Swedish Appeals Court to Hear Homeschooling Cases
On March 21, 2011, the Kammarrätten, an administrative appeals court just below the Swedish Supreme Court, agreed to review the homeschooling cases of the Himmelstrand and Angerstig families. This is the first time in recent years that a higher court in Sweden has decided to review a lower court’s decision denying homeschooling.
Lisa Angerstig, an American with a master’s degree in business and married to a Swede, has homeschooled her children several times with permission in recent years. She ran into trouble when the Uppsala government suddenly decided to prohibit her from homeschooling her older son.
Jonas Himmelstrand is a business consultant who also serves as president of the Swedish national homeschooling association, ROHUS. He and his wife homeschool their three children. The Himmelstrands have been repeatedly denied permission to homeschool, and currently face fines approaching $40,000.
Himmelstrand was pleased by the news that a higher court had agreed to review cases involving homeschooling. This positive step stands in stark contrast to recent developments in Sweden that indicated a grim future for homeschoolers there.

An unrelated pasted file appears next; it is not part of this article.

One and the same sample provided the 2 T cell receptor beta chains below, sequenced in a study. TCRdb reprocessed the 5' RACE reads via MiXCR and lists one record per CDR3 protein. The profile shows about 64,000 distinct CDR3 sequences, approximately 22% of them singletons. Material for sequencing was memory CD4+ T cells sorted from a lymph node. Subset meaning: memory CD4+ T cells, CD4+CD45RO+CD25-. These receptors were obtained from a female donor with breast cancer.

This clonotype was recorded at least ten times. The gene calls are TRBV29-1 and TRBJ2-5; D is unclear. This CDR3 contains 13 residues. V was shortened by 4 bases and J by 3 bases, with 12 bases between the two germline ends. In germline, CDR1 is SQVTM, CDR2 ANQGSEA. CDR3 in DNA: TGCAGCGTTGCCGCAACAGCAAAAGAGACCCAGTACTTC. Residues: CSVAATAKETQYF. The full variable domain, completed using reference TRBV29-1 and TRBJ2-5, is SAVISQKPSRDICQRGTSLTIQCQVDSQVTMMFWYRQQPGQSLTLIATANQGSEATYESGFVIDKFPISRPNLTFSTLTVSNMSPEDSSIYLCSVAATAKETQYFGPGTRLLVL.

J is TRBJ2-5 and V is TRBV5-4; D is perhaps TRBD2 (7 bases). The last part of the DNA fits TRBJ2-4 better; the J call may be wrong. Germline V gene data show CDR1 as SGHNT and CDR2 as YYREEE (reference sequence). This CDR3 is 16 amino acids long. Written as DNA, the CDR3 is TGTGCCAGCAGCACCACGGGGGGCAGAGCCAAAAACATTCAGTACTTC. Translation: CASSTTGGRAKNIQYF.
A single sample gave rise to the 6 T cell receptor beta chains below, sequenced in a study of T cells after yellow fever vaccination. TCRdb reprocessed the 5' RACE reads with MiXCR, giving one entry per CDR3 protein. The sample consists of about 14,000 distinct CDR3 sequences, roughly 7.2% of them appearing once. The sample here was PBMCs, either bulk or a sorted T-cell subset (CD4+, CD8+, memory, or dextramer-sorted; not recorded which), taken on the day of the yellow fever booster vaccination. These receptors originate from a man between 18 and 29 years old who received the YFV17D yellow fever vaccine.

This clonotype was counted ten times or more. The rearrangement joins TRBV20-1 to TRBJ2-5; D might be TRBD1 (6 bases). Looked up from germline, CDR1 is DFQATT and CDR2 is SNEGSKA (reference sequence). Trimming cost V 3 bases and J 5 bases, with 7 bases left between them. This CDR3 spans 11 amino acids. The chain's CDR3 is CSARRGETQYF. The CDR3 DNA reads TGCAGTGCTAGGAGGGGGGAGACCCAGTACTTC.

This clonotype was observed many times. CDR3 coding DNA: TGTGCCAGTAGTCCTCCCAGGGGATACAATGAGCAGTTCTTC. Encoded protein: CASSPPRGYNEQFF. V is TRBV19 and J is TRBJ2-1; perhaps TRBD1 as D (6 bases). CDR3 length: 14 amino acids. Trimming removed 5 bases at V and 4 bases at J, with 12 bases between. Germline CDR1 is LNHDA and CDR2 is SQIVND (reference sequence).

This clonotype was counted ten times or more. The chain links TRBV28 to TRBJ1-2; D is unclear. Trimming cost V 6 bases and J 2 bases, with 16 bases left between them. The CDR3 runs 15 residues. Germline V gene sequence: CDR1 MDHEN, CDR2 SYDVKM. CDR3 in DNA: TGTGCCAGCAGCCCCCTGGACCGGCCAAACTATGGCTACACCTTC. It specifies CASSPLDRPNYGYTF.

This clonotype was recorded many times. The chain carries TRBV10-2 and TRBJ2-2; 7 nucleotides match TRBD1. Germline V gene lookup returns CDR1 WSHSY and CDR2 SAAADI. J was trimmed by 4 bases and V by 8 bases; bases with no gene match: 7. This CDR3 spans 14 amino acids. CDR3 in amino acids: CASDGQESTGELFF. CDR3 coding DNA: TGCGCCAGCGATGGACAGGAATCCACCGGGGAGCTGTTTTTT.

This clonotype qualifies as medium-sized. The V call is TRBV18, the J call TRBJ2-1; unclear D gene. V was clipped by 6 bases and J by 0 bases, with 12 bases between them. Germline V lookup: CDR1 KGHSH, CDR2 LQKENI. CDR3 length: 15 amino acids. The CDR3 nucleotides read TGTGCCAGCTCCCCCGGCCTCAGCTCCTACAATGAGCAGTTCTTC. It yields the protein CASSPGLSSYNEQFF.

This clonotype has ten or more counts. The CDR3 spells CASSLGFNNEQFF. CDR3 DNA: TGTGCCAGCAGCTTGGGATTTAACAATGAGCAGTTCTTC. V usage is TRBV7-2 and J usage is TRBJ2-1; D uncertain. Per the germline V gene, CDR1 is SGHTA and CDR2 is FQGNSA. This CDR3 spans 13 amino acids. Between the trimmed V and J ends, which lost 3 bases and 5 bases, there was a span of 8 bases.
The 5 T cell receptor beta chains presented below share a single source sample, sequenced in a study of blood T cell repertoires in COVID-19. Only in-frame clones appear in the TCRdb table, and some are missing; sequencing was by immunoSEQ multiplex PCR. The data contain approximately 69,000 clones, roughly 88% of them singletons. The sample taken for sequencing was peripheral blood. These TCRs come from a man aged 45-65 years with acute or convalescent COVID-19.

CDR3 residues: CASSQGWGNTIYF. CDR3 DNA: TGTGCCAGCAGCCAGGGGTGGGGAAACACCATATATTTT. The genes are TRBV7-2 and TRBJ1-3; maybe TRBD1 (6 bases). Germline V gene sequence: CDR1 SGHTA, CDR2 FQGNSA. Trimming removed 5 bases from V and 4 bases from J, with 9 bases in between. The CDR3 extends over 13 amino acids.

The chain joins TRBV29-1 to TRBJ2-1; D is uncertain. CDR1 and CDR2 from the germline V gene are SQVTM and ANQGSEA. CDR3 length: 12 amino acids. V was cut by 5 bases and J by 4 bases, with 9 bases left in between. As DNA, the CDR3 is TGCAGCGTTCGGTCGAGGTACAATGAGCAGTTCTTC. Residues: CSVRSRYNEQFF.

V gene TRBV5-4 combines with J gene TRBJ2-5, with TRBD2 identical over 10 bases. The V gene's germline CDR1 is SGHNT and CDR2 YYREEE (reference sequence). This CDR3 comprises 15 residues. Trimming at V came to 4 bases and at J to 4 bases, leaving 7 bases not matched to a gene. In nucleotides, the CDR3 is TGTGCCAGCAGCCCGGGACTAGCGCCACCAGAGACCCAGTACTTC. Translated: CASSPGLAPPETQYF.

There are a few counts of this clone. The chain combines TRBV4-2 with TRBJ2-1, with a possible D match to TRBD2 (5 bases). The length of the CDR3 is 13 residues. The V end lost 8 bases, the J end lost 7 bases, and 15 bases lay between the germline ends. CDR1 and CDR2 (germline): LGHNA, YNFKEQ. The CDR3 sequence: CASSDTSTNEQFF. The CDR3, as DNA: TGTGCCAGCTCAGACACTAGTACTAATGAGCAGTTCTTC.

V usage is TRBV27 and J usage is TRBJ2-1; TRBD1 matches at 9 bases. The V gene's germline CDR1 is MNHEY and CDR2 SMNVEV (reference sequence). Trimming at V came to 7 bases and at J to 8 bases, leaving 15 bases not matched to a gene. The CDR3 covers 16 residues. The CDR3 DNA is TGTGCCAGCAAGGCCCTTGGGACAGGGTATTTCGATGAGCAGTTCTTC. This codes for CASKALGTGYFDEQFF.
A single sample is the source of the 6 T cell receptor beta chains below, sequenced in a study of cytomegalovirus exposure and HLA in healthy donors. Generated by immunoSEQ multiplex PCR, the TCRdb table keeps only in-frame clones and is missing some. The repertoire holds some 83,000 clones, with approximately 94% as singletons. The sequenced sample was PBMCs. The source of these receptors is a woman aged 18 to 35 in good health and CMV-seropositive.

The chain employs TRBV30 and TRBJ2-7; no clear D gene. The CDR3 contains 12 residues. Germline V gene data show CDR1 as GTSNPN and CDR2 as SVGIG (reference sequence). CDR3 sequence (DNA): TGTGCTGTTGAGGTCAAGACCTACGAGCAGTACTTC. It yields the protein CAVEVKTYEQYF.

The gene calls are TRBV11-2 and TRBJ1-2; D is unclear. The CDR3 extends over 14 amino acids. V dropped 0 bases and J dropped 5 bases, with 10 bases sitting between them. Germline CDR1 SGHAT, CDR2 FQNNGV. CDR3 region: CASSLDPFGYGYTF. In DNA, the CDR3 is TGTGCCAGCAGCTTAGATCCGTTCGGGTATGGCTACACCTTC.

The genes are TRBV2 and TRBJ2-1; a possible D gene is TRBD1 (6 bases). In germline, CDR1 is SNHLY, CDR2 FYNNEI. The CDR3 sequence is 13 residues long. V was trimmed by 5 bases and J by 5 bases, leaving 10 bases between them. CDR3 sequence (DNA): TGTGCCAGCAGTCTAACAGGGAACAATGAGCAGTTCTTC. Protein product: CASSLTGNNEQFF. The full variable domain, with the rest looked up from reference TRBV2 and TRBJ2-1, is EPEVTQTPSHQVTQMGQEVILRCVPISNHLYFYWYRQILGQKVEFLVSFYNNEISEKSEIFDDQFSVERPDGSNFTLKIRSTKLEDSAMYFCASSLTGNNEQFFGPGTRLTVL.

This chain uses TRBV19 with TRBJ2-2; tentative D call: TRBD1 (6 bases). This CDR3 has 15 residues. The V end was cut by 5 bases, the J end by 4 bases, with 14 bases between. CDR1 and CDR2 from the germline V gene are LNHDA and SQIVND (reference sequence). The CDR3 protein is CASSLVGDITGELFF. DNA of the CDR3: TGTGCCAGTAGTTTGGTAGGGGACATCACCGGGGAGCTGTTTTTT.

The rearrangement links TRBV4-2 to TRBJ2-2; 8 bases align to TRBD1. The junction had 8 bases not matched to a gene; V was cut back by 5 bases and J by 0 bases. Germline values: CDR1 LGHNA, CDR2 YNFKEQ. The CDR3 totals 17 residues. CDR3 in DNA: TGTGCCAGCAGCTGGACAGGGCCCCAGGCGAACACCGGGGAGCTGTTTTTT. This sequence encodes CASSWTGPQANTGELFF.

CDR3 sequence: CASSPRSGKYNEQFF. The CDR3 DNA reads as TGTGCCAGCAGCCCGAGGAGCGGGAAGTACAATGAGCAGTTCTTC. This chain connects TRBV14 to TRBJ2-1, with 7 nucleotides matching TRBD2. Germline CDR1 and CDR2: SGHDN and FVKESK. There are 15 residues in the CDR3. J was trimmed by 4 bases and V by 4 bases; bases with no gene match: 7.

“This is the biggest breakthrough so far!” Himmelstrand told HSLDA. “The fact that the Kammarrätten takes up [our case] means that the decision of the lower court is in doubt, and that the Kammarrätten believes there is a possibility of changing the decision.”
“I believe I have a right to homeschool my children,” he added. “The law allows it, and the Uppsala authorities have never given any good reason for denying my homeschooling—while I have given hours of evidence showing that homeschooling works and is best especially for my children.”
“This is a ray of hope for Swedish homeschoolers,” said HSLDA Director of International Relations Michael Donnelly. “The decision to review is significant. HSLDA, in partnership with the Alliance Defense Fund, will continue to provide financial, legal, and moral support to Swedish homeschoolers.”
“As a signatory of the United Nations Convention on the Rights of the Child, Sweden is viewed as a role model for family and educational policy by many developing countries,” Donnelly noted. “By fighting for homeschool freedom in Sweden, we can help change outdated stereotypes that still exist in other European countries—even where homeschooling is legal. Our work in Sweden can help defeat bad policy decisions about homeschooling in those nations.”